“I don’t disagree that the real estate industry, left to its own devices, can create a lot of problems for itself,” he grins. “We get going we can’t stop ourselves; it becomes a feeding frenzy. But on Long Island that’s never going to happen. In 2009, we built less than a thousand housing units on an island that has almost 3 million people. That is unbelievable.”
Calling itself a “leader in the multi-family industry,” AvalonBay is a publicly traded company worth about $10 billion. The real-estate investment trust (or REIT) is a luxury-rental builder, owning 65,000 units across the country; 2,000 of them are on Long Island, with another 1,000 planned here. About 20 percent of the rental units are designated “affordable,” which means they’re made available below the prevailing market rate to renters who earn less than the area’s median income.
On Long Island, the median household income as determined by the U.S. Department of Housing and Urban Development is $103,600. Just for the sake of comparison, as of April the median price of a house in Nassau was $397,495, and $318,000 in Suffolk.
“I happen to be in the rental sector that most of my competition has been scared away from trying to do,” says Whalen. “I’m not an ‘affordable housing developer.’ I’m a market-rate developer who happens to build inclusionary housing developments.” (Inclusionary refers to dividing the units between market-rate and affordable, usually an 80-20 split.) “It’s a great model and it’s worked all over the country.” The developer makes a profit and the people who need a break get a place they can afford.
“Almost half of my renters are under 35, so I’m renting to the young person we’re actually trying to keep here,” continues Whalen, 43, who once captained the U.S. Rugby Team and today still looks like he’s not afraid to go head to head with any opponent. He’s had his hits and misses. On Long Island, AvalonBay has built in Glen Cove, Melville, Long Beach, Smithtown and Coram. But after a protracted scrum with Oyster Bay, AvalonBay couldn’t break ground there.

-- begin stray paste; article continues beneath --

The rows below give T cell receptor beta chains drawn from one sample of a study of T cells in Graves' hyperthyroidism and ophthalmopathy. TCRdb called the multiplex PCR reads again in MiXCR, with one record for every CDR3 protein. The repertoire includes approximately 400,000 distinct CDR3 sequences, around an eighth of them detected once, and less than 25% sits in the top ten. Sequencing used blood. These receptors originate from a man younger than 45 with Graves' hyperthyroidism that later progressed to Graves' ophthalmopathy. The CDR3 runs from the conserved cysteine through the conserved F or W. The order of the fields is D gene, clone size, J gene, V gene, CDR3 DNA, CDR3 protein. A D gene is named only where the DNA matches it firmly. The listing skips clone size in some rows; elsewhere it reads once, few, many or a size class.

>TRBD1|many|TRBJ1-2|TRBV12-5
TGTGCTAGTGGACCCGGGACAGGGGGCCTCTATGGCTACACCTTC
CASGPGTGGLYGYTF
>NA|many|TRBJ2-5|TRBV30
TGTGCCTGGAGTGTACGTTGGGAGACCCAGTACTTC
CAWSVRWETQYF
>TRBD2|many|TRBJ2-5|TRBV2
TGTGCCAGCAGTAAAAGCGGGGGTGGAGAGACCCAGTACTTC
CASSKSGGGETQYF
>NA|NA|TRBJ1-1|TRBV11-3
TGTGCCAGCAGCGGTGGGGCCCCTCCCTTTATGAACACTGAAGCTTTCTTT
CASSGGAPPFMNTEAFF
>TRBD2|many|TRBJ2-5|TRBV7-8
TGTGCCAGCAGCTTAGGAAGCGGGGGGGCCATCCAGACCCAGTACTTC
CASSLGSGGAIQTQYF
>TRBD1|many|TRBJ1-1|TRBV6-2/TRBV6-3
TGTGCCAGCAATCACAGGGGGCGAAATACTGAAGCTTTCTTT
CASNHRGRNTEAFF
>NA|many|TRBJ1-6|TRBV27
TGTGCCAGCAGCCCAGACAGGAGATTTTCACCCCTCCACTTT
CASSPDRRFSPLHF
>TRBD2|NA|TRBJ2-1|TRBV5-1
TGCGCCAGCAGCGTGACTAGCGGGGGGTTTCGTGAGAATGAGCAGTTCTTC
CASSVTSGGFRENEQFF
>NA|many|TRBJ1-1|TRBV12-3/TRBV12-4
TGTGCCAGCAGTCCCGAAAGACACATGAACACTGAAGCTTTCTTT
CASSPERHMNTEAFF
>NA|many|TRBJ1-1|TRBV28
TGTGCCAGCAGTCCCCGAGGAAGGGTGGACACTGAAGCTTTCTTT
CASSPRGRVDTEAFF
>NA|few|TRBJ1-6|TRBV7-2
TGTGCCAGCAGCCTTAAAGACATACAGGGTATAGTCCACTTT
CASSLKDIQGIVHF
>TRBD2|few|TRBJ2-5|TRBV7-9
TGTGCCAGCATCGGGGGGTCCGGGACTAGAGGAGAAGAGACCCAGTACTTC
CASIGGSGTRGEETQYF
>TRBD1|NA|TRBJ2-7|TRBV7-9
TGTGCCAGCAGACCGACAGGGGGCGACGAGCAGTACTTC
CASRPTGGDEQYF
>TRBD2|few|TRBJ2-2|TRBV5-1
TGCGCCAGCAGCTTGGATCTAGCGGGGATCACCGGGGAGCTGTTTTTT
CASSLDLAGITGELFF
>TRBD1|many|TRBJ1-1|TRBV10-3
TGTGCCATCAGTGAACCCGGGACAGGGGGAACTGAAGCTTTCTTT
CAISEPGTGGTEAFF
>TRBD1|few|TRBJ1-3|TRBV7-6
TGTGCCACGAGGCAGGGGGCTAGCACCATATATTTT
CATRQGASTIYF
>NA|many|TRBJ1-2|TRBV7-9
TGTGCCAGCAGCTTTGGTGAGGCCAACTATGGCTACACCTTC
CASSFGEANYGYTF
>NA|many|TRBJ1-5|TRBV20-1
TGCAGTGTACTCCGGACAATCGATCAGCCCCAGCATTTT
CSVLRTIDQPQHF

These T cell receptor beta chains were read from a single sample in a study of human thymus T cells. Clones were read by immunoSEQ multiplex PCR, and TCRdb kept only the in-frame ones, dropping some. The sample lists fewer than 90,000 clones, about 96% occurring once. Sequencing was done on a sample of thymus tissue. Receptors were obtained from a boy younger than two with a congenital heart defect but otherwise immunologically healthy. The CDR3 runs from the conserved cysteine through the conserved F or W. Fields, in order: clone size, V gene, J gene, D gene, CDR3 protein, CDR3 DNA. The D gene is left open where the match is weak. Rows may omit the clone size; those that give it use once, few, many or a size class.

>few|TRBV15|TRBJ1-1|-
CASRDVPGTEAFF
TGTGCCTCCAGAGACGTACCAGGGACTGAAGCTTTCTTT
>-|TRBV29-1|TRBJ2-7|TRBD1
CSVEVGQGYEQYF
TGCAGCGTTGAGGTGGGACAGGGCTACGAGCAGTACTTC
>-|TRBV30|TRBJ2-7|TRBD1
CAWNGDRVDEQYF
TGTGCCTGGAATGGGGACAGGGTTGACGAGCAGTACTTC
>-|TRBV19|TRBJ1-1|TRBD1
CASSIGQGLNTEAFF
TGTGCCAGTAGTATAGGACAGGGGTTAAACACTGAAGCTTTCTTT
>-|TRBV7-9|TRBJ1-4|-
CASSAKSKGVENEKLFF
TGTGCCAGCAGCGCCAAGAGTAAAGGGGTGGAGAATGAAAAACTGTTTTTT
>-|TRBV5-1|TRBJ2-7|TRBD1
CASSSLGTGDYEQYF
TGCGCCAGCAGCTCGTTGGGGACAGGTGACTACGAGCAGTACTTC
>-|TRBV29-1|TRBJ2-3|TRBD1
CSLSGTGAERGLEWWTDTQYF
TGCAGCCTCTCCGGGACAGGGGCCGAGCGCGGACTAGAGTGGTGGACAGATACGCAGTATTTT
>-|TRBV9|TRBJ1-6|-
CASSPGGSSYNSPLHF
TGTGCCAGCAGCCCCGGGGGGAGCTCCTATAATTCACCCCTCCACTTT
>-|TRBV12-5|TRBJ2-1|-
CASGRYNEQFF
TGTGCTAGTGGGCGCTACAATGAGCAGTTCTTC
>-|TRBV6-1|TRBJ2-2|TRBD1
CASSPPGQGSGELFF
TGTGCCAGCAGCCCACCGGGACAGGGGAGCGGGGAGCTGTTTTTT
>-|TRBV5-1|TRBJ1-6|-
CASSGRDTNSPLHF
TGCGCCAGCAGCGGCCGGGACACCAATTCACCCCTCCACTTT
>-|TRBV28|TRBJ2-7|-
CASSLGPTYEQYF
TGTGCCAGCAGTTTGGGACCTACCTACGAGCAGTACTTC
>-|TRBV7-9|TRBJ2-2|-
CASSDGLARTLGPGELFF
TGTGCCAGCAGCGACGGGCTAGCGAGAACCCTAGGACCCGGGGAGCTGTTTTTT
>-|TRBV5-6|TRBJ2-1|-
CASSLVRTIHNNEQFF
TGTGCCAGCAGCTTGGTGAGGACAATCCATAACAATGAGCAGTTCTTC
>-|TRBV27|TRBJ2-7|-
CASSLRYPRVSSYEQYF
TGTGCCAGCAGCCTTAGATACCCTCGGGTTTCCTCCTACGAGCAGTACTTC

“I think there was a group of civic leaders [in Oyster Bay] who would rather see nothing than progress,” Whalen says, “and they unfortunately had a closed mind to seeing any kind of development scenario on that site.”
He’s hoping for a different outcome in Huntington Station, where the town board will vote July 6 on AvalonBay’s proposal to build 490 units (25 percent affordable) on a 26-acre tract within walking distance of the train station. More on that battle below.
Getting municipalities to warm up to the idea of supporting affordable housing has “actually become easier,” says Jim Morgo, the current economic development coordinator for the Town of Brookhaven and founder in 1988 of the Long Island Housing Partnership, a not-for-profit developer and multi-service program provider, which will screen applicants for Avalon Huntington Station.
“There’s not as much of a stigma as there used to be,” Morgo says, “because people can go to see affordable homes. They can meet the people who live in them, and they can see that they’ve had a positive impact on the communities. The problem is, like so many other things on Long Island, you can’t get any uniformity in approach because land use is controlled by every individual village and town.”
On the issue of affordable housing, Morgo’s a reluctant realist about the Not In My Backyard (NIMBY) attitude. He admits that there are “plenty of folks around who are completely against it. They still have visions of poorly maintained public housing projects that haven’t been built on Long Island for 40 years.”
Lawrence C. Levy, director of the National Center for Suburban Studies at Hofstra University, is less sanguine.